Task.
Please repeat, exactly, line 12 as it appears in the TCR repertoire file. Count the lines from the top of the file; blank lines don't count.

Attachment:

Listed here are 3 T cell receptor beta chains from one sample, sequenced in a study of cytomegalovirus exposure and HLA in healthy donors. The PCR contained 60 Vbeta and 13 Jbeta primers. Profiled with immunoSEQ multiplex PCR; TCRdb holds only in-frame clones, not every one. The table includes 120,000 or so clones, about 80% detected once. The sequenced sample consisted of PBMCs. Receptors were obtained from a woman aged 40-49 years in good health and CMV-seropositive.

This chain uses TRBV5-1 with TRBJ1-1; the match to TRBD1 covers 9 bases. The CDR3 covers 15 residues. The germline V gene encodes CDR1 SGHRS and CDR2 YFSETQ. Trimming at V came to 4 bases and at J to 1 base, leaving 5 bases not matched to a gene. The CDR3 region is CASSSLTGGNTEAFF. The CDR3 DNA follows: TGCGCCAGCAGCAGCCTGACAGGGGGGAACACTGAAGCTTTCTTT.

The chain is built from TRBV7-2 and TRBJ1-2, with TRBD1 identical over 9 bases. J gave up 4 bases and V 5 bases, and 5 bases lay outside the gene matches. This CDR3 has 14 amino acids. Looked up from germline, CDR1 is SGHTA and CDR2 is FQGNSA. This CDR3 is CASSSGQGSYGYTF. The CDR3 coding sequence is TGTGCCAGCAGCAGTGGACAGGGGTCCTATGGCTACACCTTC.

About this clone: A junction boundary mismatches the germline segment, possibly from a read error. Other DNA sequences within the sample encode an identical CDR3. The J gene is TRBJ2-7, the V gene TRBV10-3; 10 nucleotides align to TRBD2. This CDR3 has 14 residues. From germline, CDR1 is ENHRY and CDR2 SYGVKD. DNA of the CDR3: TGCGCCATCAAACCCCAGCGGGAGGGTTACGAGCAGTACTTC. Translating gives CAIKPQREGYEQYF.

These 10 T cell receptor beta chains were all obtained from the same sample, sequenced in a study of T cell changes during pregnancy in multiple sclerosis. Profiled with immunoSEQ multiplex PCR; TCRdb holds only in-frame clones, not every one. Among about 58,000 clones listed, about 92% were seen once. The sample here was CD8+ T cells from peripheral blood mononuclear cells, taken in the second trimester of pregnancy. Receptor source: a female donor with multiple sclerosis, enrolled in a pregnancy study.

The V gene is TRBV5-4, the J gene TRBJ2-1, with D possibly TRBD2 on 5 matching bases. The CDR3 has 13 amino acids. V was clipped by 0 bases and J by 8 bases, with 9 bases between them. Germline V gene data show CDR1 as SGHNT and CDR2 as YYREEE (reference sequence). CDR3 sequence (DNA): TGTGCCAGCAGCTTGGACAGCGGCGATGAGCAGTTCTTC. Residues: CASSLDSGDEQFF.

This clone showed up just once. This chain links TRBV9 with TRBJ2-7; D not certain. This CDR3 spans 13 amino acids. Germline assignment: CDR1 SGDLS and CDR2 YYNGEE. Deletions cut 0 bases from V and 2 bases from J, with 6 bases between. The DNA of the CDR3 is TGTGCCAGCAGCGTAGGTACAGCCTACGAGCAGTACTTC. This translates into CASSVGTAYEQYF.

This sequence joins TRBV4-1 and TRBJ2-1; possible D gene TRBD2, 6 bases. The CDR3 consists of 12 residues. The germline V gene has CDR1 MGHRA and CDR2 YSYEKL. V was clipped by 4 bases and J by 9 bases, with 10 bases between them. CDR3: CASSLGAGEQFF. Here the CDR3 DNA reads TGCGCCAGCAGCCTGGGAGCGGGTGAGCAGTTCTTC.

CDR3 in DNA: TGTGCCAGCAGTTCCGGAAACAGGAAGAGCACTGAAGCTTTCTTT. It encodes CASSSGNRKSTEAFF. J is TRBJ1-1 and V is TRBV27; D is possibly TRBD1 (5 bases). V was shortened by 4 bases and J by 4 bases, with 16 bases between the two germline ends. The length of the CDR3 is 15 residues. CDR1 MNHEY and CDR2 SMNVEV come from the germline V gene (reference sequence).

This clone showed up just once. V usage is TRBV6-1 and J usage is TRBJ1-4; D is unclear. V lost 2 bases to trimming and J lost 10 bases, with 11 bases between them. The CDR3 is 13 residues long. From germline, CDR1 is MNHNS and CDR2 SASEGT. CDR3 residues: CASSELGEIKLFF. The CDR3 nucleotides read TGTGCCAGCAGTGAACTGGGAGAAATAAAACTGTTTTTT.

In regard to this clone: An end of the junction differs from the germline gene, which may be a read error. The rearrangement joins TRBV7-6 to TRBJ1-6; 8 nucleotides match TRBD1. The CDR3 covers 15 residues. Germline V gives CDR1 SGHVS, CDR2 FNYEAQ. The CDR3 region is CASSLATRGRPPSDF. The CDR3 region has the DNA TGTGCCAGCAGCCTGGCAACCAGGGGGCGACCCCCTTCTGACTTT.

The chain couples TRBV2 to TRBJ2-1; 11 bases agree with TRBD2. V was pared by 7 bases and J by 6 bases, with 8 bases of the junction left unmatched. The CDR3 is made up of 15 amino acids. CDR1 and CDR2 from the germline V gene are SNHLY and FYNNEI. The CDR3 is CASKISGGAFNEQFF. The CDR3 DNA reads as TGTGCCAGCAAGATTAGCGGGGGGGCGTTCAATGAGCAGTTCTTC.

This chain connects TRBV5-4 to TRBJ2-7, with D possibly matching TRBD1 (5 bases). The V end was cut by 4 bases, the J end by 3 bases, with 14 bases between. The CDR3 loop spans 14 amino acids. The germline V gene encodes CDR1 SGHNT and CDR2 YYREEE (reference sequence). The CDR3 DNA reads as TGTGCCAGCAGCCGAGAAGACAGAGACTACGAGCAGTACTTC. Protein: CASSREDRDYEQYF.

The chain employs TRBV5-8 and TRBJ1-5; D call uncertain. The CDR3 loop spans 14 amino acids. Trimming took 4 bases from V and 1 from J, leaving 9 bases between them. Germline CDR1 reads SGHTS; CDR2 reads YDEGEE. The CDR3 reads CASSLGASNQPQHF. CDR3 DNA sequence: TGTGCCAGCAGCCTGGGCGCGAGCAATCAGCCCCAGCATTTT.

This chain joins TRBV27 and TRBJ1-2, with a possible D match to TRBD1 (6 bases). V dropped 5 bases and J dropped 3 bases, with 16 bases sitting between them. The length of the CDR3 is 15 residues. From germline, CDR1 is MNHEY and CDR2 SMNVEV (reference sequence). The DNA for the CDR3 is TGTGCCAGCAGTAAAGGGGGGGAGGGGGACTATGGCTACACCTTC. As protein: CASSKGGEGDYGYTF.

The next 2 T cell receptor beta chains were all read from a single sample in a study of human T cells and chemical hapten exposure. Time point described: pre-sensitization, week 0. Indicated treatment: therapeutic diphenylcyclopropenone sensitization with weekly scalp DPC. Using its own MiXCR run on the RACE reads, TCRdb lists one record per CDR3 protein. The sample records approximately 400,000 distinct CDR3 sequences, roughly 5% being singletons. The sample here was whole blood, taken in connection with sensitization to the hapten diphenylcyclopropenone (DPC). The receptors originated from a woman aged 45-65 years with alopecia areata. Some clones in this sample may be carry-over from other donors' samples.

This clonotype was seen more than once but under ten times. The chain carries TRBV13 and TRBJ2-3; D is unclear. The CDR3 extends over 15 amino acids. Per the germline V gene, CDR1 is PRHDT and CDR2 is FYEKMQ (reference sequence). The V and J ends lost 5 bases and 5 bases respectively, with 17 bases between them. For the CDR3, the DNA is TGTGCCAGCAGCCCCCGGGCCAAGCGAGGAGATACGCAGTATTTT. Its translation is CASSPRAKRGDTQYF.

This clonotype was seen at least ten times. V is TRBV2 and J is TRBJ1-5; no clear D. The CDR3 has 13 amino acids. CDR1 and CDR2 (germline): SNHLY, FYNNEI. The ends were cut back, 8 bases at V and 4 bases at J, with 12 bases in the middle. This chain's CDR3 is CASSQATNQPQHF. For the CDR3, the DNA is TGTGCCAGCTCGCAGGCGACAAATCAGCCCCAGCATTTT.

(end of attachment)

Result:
The chain couples TRBV2 to TRBJ2-1; 11 bases agree with TRBD2. V was pared by 7 bases and J by 6 bases, with 8 bases of the junction left unmatched. The CDR3 is made up of 15 amino acids. CDR1 and CDR2 from the germline V gene are SNHLY and FYNNEI. The CDR3 is CASKISGGAFNEQFF. The CDR3 DNA reads as TGTGCCAGCAAGATTAGCGGGGGGGCGTTCAATGAGCAGTTCTTC.